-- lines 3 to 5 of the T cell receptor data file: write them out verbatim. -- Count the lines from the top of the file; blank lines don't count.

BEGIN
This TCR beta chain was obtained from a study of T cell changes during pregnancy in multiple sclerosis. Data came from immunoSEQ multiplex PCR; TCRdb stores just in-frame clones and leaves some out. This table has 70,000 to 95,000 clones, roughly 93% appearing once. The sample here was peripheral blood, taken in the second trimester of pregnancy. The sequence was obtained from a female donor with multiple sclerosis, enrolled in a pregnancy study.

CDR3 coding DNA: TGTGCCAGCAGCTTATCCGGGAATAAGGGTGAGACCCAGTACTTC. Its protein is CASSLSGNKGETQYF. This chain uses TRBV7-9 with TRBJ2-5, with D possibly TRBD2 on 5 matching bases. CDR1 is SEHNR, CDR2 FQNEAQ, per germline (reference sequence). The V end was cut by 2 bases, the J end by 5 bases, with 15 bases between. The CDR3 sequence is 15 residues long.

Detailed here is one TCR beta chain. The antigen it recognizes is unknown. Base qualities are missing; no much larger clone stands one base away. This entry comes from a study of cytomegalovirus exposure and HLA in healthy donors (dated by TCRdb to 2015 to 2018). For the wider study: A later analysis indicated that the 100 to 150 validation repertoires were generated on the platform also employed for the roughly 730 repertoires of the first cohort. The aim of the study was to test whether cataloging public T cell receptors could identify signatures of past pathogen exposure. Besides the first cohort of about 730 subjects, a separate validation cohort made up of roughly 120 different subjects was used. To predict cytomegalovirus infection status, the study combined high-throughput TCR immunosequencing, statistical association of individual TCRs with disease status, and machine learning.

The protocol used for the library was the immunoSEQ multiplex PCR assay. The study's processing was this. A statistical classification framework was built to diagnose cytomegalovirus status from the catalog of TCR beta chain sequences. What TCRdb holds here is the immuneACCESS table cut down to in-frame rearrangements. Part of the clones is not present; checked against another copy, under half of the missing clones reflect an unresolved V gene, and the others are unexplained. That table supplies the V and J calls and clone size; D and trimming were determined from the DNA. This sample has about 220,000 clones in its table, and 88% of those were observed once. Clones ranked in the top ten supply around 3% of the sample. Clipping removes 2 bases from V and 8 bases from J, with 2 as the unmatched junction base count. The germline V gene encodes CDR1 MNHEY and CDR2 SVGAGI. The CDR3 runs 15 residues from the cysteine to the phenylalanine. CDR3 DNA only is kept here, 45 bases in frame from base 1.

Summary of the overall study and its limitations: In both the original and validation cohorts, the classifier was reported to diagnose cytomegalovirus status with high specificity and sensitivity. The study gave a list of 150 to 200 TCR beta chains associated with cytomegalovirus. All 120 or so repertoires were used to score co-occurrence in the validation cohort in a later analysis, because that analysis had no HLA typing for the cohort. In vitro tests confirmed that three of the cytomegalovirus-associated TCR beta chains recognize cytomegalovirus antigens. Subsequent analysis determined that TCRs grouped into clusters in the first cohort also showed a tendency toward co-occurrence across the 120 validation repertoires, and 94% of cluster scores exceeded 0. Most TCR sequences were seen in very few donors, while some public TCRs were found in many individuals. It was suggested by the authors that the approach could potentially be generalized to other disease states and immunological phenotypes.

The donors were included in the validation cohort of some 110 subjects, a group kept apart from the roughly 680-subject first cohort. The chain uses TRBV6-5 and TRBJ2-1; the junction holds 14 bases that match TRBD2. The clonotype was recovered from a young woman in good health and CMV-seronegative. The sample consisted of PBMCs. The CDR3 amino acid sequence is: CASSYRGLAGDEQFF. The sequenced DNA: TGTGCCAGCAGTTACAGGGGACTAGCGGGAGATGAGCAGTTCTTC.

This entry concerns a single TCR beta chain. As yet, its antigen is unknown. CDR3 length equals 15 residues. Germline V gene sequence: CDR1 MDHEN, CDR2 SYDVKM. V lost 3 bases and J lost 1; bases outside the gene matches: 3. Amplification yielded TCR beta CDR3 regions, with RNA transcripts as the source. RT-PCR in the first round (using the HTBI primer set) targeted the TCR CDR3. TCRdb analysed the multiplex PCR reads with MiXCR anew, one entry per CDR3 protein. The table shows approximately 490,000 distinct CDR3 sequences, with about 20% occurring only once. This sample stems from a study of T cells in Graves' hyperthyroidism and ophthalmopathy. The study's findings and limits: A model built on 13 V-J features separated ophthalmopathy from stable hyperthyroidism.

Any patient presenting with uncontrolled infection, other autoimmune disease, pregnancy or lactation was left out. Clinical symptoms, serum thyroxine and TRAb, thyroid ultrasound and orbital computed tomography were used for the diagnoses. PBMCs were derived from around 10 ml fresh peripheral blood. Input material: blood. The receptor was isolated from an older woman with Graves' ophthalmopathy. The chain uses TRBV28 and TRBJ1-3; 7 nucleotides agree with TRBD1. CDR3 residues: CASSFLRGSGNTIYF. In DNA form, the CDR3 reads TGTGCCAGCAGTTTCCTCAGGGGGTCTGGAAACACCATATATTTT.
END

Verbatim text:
Detailed here is one TCR beta chain. The antigen it recognizes is unknown. Base qualities are missing; no much larger clone stands one base away. This entry comes from a study of cytomegalovirus exposure and HLA in healthy donors (dated by TCRdb to 2015 to 2018). For the wider study: A later analysis indicated that the 100 to 150 validation repertoires were generated on the platform also employed for the roughly 730 repertoires of the first cohort. The aim of the study was to test whether cataloging public T cell receptors could identify signatures of past pathogen exposure. Besides the first cohort of about 730 subjects, a separate validation cohort made up of roughly 120 different subjects was used. To predict cytomegalovirus infection status, the study combined high-throughput TCR immunosequencing, statistical association of individual TCRs with disease status, and machine learning.

The protocol used for the library was the immunoSEQ multiplex PCR assay. The study's processing was this. A statistical classification framework was built to diagnose cytomegalovirus status from the catalog of TCR beta chain sequences. What TCRdb holds here is the immuneACCESS table cut down to in-frame rearrangements. Part of the clones is not present; checked against another copy, under half of the missing clones reflect an unresolved V gene, and the others are unexplained. That table supplies the V and J calls and clone size; D and trimming were determined from the DNA. This sample has about 220,000 clones in its table, and 88% of those were observed once. Clones ranked in the top ten supply around 3% of the sample. Clipping removes 2 bases from V and 8 bases from J, with 2 as the unmatched junction base count. The germline V gene encodes CDR1 MNHEY and CDR2 SVGAGI. The CDR3 runs 15 residues from the cysteine to the phenylalanine. CDR3 DNA only is kept here, 45 bases in frame from base 1.

Summary of the overall study and its limitations: In both the original and validation cohorts, the classifier was reported to diagnose cytomegalovirus status with high specificity and sensitivity. The study gave a list of 150 to 200 TCR beta chains associated with cytomegalovirus. All 120 or so repertoires were used to score co-occurrence in the validation cohort in a later analysis, because that analysis had no HLA typing for the cohort. In vitro tests confirmed that three of the cytomegalovirus-associated TCR beta chains recognize cytomegalovirus antigens. Subsequent analysis determined that TCRs grouped into clusters in the first cohort also showed a tendency toward co-occurrence across the 120 validation repertoires, and 94% of cluster scores exceeded 0. Most TCR sequences were seen in very few donors, while some public TCRs were found in many individuals. It was suggested by the authors that the approach could potentially be generalized to other disease states and immunological phenotypes.